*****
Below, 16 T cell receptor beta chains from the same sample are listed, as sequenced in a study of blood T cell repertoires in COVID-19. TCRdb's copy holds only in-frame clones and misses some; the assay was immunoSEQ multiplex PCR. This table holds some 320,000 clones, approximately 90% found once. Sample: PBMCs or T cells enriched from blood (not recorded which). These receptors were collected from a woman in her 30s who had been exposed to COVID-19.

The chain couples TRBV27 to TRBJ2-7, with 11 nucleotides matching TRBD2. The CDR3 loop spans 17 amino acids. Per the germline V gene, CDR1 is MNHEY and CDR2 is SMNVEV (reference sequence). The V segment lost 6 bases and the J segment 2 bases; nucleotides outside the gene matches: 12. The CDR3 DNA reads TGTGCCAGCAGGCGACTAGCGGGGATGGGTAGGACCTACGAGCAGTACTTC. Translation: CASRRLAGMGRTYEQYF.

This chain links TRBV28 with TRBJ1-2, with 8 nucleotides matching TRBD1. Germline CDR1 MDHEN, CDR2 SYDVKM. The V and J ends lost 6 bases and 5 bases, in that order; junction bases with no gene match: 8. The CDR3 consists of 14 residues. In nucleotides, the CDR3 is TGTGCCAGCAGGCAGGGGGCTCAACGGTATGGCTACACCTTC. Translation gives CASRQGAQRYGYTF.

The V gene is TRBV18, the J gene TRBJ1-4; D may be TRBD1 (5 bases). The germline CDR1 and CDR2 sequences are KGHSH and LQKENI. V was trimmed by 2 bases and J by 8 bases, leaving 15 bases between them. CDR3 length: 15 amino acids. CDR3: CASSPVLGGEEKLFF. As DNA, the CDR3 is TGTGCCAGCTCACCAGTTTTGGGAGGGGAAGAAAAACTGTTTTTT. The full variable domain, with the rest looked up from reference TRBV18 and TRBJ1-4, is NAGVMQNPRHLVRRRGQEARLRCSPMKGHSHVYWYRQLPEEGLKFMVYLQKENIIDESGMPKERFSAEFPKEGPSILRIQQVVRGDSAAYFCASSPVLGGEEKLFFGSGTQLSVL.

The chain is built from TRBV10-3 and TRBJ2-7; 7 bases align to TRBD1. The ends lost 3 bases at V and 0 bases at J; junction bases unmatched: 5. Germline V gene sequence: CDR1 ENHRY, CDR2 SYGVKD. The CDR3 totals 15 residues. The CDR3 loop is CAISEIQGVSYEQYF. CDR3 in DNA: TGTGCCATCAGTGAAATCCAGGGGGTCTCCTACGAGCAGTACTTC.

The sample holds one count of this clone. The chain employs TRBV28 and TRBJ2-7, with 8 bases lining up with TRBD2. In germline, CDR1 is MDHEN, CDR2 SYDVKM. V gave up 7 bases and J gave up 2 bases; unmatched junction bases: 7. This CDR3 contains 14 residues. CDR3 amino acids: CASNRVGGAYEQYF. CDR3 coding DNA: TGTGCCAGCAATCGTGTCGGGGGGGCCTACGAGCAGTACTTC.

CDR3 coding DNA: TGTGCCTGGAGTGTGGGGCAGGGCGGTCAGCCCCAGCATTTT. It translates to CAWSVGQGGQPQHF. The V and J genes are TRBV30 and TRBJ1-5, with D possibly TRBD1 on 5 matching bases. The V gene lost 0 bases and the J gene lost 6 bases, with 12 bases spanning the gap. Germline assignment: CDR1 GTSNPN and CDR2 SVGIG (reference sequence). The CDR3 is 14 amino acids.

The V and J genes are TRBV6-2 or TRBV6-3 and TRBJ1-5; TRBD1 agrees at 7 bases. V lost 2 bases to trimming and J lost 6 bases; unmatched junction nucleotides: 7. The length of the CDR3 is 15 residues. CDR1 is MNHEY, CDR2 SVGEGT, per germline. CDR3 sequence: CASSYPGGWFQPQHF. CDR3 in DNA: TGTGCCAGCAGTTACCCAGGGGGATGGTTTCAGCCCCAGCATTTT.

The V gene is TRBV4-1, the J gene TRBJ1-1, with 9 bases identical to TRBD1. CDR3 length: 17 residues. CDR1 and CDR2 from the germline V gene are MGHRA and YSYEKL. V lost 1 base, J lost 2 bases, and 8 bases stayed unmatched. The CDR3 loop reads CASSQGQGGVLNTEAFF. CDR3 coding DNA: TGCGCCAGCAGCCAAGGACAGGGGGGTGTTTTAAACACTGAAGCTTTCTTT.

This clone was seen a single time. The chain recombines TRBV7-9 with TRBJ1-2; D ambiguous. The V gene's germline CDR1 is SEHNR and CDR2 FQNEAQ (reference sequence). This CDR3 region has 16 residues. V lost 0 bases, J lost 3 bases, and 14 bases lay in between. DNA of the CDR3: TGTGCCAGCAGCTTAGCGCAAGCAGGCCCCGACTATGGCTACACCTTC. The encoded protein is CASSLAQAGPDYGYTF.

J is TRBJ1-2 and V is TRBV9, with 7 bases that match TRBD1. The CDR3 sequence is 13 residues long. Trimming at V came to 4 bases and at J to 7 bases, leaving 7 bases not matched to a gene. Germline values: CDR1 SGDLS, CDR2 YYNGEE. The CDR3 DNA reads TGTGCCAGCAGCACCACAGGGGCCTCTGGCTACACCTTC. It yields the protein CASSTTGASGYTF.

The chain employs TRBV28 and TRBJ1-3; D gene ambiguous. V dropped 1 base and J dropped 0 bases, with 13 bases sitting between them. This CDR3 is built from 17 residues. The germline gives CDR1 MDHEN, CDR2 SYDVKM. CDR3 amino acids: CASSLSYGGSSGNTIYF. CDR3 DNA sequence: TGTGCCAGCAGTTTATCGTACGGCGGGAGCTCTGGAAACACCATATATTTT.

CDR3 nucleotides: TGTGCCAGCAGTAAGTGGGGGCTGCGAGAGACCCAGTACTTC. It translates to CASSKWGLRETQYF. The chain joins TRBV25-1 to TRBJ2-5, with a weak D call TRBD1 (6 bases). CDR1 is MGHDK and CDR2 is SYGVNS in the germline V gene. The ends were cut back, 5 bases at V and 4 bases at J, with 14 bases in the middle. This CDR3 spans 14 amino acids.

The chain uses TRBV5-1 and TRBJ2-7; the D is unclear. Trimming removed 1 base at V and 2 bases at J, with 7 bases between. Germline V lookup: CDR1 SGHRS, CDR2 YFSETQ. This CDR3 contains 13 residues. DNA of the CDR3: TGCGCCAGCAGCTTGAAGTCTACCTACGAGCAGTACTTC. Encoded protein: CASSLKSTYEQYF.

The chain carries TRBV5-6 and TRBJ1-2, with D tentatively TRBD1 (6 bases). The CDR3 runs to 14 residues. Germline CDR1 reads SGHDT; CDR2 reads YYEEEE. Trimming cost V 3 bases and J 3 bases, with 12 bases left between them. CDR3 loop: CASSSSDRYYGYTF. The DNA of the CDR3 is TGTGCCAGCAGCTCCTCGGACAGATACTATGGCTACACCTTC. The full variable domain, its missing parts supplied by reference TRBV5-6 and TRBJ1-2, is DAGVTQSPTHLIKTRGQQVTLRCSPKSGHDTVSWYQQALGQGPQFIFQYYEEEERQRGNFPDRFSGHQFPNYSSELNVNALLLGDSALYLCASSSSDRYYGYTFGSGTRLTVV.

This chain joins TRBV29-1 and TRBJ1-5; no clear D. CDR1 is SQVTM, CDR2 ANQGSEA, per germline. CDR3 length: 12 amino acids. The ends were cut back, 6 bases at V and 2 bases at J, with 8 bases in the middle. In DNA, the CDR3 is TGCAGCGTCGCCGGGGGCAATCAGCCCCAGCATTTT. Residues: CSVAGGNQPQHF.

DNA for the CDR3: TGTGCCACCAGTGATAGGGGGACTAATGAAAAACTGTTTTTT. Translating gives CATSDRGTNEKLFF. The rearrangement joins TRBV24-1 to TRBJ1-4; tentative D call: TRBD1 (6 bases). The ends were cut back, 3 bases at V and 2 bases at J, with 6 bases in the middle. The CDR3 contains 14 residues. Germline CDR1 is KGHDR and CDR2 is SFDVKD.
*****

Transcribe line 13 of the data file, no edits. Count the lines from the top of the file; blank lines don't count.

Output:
CDR3 nucleotides: TGTGCCAGCAGTAAGTGGGGGCTGCGAGAGACCCAGTACTTC. It translates to CASSKWGLRETQYF. The chain joins TRBV25-1 to TRBJ2-5, with a weak D call TRBD1 (6 bases). CDR1 is MGHDK and CDR2 is SYGVNS in the germline V gene. The ends were cut back, 5 bases at V and 4 bases at J, with 14 bases in the middle. This CDR3 spans 14 amino acids.